Dr. Thom Eisele is a Professor in the Department of Tropical Medicine and the Director of the Center for Applied Malaria Research and Evaluation in the Tulane School of Public Health and Tropical Medicine. His research focuses on malaria epidemiology and evaluating malaria control and elimination strategies (NCBI Bibliography: https://www.ncbi.nlm.nih.gov/labs/bibliography/1Ly_xtnqtR2Ax/bibliography/public/). Areas of expertise include malaria epidemiology, evaluating the impact of malaria control/elimination strategies, and measurement of malaria intervention coverage and malaria health outcomes. His current research focuses on measuring the impact of malaria elimination strategies in Zambia and Haiti with funding from the Bill & Melinda Gates Foundation. Prof Eisele has led or been involved with generating evidence of the impact of novel malaria control and elimination tools using large-scale community randomized controlled trials. These including evaluating the impact of insecticide treated mosquito nets in Kenya, and more recently in Zambia, malaria mass test and treatment, mass drug administration (MDA) for malaria, and a new malaria vector control tool attractive toxic sugar baits. Prof Eisele has served as a member of the Roll Back Malaria Monitoring and Evaluation Reference Group (since 2003), the WHO Global Malaria Program (GMP) Technical Expert Group on Surveillance Monitoring and Evaluation, the Malaria Eradication Research Agenda (I and II), the ACTWatch advisory board, the Improve Coverage Measurement core advisory group, the Child Health Epidemiology Reference Group, as well as numerous evidence review groups (ERGs) for the WHO GMP, including those for case management, mass treatment strategies, MDA, malaria in pregnancy and malaria burden estimation.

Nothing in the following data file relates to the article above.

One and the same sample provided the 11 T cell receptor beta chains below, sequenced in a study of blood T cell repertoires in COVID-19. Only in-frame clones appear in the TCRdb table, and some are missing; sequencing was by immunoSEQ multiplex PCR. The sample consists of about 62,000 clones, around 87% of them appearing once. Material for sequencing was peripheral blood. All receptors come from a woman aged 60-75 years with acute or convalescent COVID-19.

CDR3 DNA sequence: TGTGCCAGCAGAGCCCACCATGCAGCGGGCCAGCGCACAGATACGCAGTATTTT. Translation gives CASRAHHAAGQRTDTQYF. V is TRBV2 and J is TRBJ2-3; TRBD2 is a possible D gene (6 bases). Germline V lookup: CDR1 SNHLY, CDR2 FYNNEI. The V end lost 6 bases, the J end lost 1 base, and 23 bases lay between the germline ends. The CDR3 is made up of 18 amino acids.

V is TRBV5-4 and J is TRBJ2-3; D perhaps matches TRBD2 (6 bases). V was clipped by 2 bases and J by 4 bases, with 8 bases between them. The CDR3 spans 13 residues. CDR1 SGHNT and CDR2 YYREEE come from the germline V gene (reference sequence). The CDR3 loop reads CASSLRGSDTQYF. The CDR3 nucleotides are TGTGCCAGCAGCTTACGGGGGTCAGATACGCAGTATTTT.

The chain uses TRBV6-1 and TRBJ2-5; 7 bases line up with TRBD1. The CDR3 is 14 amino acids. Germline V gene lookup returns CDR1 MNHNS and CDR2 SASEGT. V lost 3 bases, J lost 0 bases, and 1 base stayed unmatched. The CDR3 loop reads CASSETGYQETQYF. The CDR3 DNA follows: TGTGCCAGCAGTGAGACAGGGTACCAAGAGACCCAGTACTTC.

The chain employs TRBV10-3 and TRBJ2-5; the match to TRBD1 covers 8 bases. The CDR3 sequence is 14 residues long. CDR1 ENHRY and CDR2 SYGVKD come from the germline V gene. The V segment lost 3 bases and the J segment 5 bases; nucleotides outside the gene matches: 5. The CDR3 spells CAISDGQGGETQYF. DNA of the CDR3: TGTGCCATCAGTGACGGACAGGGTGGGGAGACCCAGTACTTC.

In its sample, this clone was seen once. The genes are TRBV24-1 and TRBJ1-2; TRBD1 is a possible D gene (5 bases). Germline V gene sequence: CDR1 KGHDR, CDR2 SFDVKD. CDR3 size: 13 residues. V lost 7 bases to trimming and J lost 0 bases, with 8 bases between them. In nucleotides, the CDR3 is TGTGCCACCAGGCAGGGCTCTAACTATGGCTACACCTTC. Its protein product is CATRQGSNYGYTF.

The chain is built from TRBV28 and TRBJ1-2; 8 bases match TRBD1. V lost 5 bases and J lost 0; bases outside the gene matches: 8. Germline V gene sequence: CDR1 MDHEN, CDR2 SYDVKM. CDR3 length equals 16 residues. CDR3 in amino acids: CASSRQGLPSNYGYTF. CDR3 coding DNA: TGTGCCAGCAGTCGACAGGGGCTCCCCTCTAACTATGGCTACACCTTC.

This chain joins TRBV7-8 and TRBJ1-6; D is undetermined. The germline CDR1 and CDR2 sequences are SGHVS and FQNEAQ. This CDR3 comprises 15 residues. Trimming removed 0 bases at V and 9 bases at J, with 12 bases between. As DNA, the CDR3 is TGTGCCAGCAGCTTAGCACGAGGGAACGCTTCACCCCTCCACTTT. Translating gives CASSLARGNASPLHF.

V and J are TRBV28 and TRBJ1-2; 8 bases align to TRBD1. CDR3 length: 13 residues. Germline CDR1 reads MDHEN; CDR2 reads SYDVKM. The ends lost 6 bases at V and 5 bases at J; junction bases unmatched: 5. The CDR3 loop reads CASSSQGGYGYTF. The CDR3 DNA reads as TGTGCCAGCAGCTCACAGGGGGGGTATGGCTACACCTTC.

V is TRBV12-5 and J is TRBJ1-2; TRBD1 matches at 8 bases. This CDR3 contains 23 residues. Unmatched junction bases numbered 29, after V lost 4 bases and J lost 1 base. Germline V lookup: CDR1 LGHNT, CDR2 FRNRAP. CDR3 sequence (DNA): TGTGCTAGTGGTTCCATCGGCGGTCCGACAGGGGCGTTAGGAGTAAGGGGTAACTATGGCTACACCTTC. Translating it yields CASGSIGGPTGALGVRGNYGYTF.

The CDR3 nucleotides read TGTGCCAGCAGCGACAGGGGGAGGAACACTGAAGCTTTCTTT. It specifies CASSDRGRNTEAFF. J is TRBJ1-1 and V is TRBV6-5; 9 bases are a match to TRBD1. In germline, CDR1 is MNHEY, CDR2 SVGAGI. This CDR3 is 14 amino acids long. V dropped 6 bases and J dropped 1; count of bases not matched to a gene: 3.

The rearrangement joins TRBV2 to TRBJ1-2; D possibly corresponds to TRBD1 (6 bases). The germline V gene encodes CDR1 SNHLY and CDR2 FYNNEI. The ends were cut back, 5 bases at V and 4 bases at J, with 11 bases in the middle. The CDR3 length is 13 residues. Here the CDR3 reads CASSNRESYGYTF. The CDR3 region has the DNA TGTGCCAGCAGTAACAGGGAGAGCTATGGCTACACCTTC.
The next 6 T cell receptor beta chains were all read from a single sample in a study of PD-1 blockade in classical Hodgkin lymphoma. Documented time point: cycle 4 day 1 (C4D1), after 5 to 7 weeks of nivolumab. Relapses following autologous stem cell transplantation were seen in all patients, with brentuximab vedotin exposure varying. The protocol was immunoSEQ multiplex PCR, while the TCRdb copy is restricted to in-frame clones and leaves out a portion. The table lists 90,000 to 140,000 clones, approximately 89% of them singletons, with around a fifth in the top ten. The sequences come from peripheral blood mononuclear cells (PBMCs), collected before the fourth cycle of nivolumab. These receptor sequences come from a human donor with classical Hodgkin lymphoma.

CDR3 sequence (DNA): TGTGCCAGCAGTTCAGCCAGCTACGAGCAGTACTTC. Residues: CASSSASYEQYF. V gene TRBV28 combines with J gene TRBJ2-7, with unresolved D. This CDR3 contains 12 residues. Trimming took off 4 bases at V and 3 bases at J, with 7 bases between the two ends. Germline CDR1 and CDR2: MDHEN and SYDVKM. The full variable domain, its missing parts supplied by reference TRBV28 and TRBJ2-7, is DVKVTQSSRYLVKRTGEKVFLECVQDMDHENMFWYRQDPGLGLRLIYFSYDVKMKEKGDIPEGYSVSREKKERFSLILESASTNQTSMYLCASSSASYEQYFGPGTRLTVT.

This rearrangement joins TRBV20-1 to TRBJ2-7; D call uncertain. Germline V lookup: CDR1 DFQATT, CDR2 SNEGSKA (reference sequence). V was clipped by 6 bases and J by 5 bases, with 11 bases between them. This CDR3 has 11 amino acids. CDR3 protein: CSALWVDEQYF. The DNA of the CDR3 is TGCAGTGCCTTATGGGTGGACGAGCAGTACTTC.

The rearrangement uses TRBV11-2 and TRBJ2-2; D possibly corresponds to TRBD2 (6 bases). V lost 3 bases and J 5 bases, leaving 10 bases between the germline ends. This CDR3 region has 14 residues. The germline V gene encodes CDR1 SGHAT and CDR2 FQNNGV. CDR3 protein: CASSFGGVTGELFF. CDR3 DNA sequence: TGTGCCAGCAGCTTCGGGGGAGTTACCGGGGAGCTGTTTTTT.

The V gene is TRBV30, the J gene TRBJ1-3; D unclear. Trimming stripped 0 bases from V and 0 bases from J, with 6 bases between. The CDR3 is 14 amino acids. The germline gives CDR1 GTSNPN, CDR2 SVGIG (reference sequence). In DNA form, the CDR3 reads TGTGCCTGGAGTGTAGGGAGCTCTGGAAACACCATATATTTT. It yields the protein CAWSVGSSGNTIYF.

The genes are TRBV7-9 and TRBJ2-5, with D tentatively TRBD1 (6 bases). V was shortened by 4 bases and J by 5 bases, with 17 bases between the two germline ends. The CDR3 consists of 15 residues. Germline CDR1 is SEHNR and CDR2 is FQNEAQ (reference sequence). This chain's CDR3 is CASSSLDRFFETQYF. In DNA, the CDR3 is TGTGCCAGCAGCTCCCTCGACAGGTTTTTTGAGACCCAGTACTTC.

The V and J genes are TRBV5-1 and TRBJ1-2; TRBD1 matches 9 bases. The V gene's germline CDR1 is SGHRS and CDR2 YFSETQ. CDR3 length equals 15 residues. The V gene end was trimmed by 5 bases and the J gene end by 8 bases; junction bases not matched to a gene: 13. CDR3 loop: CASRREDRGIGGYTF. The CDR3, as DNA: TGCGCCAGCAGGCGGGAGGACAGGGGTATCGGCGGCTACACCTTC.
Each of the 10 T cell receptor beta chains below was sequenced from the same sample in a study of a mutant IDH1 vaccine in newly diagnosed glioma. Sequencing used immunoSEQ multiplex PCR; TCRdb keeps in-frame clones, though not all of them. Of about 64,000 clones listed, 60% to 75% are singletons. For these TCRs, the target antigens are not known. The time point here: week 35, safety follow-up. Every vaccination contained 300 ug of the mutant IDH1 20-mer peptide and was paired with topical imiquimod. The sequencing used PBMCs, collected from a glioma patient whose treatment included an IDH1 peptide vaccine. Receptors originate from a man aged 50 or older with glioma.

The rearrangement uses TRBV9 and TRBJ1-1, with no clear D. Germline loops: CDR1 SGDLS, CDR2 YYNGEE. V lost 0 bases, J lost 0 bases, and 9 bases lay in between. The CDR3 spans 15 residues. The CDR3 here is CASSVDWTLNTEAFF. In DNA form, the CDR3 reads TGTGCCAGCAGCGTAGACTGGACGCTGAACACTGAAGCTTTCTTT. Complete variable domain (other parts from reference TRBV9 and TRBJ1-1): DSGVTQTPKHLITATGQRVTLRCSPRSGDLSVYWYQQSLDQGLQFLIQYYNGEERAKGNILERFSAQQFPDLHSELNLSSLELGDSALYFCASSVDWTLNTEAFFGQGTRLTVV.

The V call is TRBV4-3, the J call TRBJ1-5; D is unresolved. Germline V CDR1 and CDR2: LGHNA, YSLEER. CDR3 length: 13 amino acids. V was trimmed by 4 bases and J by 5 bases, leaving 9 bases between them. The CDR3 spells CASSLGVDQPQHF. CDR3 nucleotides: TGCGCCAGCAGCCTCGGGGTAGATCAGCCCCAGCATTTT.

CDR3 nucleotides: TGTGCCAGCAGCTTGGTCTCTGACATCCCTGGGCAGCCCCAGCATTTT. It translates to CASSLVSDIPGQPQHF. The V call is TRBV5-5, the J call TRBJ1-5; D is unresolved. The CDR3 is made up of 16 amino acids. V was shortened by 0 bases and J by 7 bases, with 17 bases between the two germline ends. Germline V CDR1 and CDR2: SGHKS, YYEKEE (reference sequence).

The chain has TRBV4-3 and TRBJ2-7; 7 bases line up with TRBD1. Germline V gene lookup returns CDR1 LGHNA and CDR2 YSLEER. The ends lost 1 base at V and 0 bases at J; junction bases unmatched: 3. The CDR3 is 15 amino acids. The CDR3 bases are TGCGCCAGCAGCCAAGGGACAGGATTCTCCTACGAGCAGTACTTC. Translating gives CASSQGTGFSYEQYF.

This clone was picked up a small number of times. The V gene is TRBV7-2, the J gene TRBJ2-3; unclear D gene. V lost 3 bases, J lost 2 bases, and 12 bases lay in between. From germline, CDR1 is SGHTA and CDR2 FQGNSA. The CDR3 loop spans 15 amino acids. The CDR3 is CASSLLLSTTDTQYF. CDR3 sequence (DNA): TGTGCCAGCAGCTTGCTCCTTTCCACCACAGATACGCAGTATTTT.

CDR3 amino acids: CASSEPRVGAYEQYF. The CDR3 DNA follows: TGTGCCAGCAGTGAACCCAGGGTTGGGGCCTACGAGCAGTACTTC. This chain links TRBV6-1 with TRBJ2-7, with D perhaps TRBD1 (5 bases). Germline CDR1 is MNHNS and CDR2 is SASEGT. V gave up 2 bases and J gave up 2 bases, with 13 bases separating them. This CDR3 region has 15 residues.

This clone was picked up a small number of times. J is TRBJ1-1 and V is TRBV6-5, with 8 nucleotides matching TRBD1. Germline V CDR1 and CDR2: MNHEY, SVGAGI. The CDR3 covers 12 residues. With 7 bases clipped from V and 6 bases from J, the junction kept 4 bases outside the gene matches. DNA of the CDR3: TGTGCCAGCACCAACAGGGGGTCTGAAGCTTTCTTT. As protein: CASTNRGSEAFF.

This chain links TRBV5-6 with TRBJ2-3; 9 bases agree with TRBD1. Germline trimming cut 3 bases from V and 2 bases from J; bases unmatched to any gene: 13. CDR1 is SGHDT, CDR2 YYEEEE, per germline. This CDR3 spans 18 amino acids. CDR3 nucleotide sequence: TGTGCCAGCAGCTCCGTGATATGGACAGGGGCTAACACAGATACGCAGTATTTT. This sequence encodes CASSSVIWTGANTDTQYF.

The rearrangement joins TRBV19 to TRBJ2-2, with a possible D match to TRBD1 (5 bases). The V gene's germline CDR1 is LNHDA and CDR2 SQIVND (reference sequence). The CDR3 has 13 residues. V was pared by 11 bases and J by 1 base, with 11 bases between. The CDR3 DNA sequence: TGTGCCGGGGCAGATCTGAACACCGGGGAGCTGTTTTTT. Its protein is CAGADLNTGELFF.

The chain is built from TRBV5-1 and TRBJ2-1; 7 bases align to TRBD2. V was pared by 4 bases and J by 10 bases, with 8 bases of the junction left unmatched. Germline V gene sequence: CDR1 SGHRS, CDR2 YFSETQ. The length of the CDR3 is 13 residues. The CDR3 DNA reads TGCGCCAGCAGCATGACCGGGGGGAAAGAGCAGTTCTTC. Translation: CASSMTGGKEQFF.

Joe Keating is Professor in the Department of Tropical Medicine. His research focuses on malaria and vector-borne disease epidemiology, as well as evaluating infectious diseases control programs. Areas of expertise include epidemiology, vector ecology, evaluation and measurement, and data analysis. Dr. Keating has strong ties in Ethiopia, where he currently runs a malaria epidemic detection surveillance system. Dr. Keating is an active member of the Military Infectious Disease Research Program (MIDRP) vector biology review panel, and a technical advisor for the Eritrea National Malaria Control Program.